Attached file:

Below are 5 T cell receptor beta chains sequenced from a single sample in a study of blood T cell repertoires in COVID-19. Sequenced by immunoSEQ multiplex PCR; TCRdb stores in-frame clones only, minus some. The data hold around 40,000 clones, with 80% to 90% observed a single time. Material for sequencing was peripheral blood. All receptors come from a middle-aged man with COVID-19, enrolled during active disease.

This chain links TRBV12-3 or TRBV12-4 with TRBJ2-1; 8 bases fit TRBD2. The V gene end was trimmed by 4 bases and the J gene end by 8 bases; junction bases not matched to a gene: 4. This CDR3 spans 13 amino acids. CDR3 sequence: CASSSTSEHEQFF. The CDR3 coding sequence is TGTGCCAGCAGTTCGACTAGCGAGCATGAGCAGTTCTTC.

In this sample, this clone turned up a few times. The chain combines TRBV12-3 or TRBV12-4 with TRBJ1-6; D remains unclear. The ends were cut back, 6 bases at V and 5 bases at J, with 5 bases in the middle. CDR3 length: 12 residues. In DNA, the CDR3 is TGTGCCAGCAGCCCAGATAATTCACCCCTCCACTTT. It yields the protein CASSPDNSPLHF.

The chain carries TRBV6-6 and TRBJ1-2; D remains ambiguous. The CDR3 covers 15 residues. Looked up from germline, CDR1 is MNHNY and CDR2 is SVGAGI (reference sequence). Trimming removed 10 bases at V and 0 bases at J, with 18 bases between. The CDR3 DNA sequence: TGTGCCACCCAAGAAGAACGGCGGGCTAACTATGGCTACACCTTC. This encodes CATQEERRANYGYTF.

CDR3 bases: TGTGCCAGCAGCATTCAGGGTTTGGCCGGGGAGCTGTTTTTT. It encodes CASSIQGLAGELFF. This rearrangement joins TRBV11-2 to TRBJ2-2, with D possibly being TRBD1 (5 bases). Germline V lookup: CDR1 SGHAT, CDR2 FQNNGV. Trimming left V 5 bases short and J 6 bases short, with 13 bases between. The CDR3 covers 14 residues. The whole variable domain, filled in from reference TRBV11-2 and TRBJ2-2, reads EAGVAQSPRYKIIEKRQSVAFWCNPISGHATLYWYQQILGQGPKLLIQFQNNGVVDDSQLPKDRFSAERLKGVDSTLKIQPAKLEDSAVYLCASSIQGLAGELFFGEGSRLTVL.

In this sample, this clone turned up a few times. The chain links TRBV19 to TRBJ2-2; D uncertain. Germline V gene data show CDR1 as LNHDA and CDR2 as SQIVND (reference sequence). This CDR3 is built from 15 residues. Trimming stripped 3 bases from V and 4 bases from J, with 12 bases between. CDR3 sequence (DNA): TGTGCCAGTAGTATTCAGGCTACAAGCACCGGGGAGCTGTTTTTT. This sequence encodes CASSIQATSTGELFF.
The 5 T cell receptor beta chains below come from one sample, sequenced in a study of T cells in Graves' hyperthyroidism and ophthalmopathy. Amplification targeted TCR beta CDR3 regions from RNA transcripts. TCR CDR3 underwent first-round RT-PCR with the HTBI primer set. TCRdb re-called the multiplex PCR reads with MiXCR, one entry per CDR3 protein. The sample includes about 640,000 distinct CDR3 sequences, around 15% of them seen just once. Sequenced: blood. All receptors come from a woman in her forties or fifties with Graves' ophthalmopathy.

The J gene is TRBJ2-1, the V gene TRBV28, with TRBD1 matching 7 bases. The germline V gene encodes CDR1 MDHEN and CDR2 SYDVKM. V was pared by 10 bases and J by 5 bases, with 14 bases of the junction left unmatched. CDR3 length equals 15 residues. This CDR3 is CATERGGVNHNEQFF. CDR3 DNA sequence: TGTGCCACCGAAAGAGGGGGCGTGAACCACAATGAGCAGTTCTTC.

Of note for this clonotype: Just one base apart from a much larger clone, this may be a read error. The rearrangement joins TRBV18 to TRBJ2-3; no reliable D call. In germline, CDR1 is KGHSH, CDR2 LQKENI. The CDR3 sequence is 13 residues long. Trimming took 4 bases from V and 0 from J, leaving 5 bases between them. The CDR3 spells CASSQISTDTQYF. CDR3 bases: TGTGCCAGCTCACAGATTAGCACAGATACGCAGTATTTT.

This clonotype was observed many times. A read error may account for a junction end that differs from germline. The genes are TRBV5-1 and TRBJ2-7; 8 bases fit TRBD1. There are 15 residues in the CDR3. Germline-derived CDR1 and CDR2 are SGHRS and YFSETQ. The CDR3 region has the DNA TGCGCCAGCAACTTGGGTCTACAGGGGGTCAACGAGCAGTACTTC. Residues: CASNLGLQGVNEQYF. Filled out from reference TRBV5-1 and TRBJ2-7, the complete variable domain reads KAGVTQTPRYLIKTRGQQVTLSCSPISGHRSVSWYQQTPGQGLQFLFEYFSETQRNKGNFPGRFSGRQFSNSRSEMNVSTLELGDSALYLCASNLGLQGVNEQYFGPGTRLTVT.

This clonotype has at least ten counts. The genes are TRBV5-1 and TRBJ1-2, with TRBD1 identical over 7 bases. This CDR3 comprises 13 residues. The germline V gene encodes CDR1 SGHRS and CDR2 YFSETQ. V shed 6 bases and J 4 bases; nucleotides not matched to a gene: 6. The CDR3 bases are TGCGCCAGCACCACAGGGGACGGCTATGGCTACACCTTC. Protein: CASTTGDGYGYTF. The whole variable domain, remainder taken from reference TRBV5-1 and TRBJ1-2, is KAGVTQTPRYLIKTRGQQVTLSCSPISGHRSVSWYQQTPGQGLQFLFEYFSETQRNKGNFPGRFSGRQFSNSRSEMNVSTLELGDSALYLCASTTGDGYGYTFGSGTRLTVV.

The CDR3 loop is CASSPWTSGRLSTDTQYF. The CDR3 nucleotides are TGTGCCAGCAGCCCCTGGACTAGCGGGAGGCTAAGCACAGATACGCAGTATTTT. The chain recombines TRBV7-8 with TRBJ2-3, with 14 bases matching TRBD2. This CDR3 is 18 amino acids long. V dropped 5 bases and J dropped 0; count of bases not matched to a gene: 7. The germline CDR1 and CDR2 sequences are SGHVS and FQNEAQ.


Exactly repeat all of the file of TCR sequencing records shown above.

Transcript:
Below are 5 T cell receptor beta chains sequenced from a single sample in a study of blood T cell repertoires in COVID-19. Sequenced by immunoSEQ multiplex PCR; TCRdb stores in-frame clones only, minus some. The data hold around 40,000 clones, with 80% to 90% observed a single time. Material for sequencing was peripheral blood. All receptors come from a middle-aged man with COVID-19, enrolled during active disease.

This chain links TRBV12-3 or TRBV12-4 with TRBJ2-1; 8 bases fit TRBD2. The V gene end was trimmed by 4 bases and the J gene end by 8 bases; junction bases not matched to a gene: 4. This CDR3 spans 13 amino acids. CDR3 sequence: CASSSTSEHEQFF. The CDR3 coding sequence is TGTGCCAGCAGTTCGACTAGCGAGCATGAGCAGTTCTTC.

In this sample, this clone turned up a few times. The chain combines TRBV12-3 or TRBV12-4 with TRBJ1-6; D remains unclear. The ends were cut back, 6 bases at V and 5 bases at J, with 5 bases in the middle. CDR3 length: 12 residues. In DNA, the CDR3 is TGTGCCAGCAGCCCAGATAATTCACCCCTCCACTTT. It yields the protein CASSPDNSPLHF.

The chain carries TRBV6-6 and TRBJ1-2; D remains ambiguous. The CDR3 covers 15 residues. Looked up from germline, CDR1 is MNHNY and CDR2 is SVGAGI (reference sequence). Trimming removed 10 bases at V and 0 bases at J, with 18 bases between. The CDR3 DNA sequence: TGTGCCACCCAAGAAGAACGGCGGGCTAACTATGGCTACACCTTC. This encodes CATQEERRANYGYTF.

CDR3 bases: TGTGCCAGCAGCATTCAGGGTTTGGCCGGGGAGCTGTTTTTT. It encodes CASSIQGLAGELFF. This rearrangement joins TRBV11-2 to TRBJ2-2, with D possibly being TRBD1 (5 bases). Germline V lookup: CDR1 SGHAT, CDR2 FQNNGV. Trimming left V 5 bases short and J 6 bases short, with 13 bases between. The CDR3 covers 14 residues. The whole variable domain, filled in from reference TRBV11-2 and TRBJ2-2, reads EAGVAQSPRYKIIEKRQSVAFWCNPISGHATLYWYQQILGQGPKLLIQFQNNGVVDDSQLPKDRFSAERLKGVDSTLKIQPAKLEDSAVYLCASSIQGLAGELFFGEGSRLTVL.

In this sample, this clone turned up a few times. The chain links TRBV19 to TRBJ2-2; D uncertain. Germline V gene data show CDR1 as LNHDA and CDR2 as SQIVND (reference sequence). This CDR3 is built from 15 residues. Trimming stripped 3 bases from V and 4 bases from J, with 12 bases between. CDR3 sequence (DNA): TGTGCCAGTAGTATTCAGGCTACAAGCACCGGGGAGCTGTTTTTT. This sequence encodes CASSIQATSTGELFF.
The 5 T cell receptor beta chains below come from one sample, sequenced in a study of T cells in Graves' hyperthyroidism and ophthalmopathy. Amplification targeted TCR beta CDR3 regions from RNA transcripts. TCR CDR3 underwent first-round RT-PCR with the HTBI primer set. TCRdb re-called the multiplex PCR reads with MiXCR, one entry per CDR3 protein. The sample includes about 640,000 distinct CDR3 sequences, around 15% of them seen just once. Sequenced: blood. All receptors come from a woman in her forties or fifties with Graves' ophthalmopathy.

The J gene is TRBJ2-1, the V gene TRBV28, with TRBD1 matching 7 bases. The germline V gene encodes CDR1 MDHEN and CDR2 SYDVKM. V was pared by 10 bases and J by 5 bases, with 14 bases of the junction left unmatched. CDR3 length equals 15 residues. This CDR3 is CATERGGVNHNEQFF. CDR3 DNA sequence: TGTGCCACCGAAAGAGGGGGCGTGAACCACAATGAGCAGTTCTTC.

Of note for this clonotype: Just one base apart from a much larger clone, this may be a read error. The rearrangement joins TRBV18 to TRBJ2-3; no reliable D call. In germline, CDR1 is KGHSH, CDR2 LQKENI. The CDR3 sequence is 13 residues long. Trimming took 4 bases from V and 0 from J, leaving 5 bases between them. The CDR3 spells CASSQISTDTQYF. CDR3 bases: TGTGCCAGCTCACAGATTAGCACAGATACGCAGTATTTT.

This clonotype was observed many times. A read error may account for a junction end that differs from germline. The genes are TRBV5-1 and TRBJ2-7; 8 bases fit TRBD1. There are 15 residues in the CDR3. Germline-derived CDR1 and CDR2 are SGHRS and YFSETQ. The CDR3 region has the DNA TGCGCCAGCAACTTGGGTCTACAGGGGGTCAACGAGCAGTACTTC. Residues: CASNLGLQGVNEQYF. Filled out from reference TRBV5-1 and TRBJ2-7, the complete variable domain reads KAGVTQTPRYLIKTRGQQVTLSCSPISGHRSVSWYQQTPGQGLQFLFEYFSETQRNKGNFPGRFSGRQFSNSRSEMNVSTLELGDSALYLCASNLGLQGVNEQYFGPGTRLTVT.

This clonotype has at least ten counts. The genes are TRBV5-1 and TRBJ1-2, with TRBD1 identical over 7 bases. This CDR3 comprises 13 residues. The germline V gene encodes CDR1 SGHRS and CDR2 YFSETQ. V shed 6 bases and J 4 bases; nucleotides not matched to a gene: 6. The CDR3 bases are TGCGCCAGCACCACAGGGGACGGCTATGGCTACACCTTC. Protein: CASTTGDGYGYTF. The whole variable domain, remainder taken from reference TRBV5-1 and TRBJ1-2, is KAGVTQTPRYLIKTRGQQVTLSCSPISGHRSVSWYQQTPGQGLQFLFEYFSETQRNKGNFPGRFSGRQFSNSRSEMNVSTLELGDSALYLCASTTGDGYGYTFGSGTRLTVV.

The CDR3 loop is CASSPWTSGRLSTDTQYF. The CDR3 nucleotides are TGTGCCAGCAGCCCCTGGACTAGCGGGAGGCTAAGCACAGATACGCAGTATTTT. The chain recombines TRBV7-8 with TRBJ2-3, with 14 bases matching TRBD2. This CDR3 is 18 amino acids long. V dropped 5 bases and J dropped 0; count of bases not matched to a gene: 7. The germline CDR1 and CDR2 sequences are SGHVS and FQNEAQ.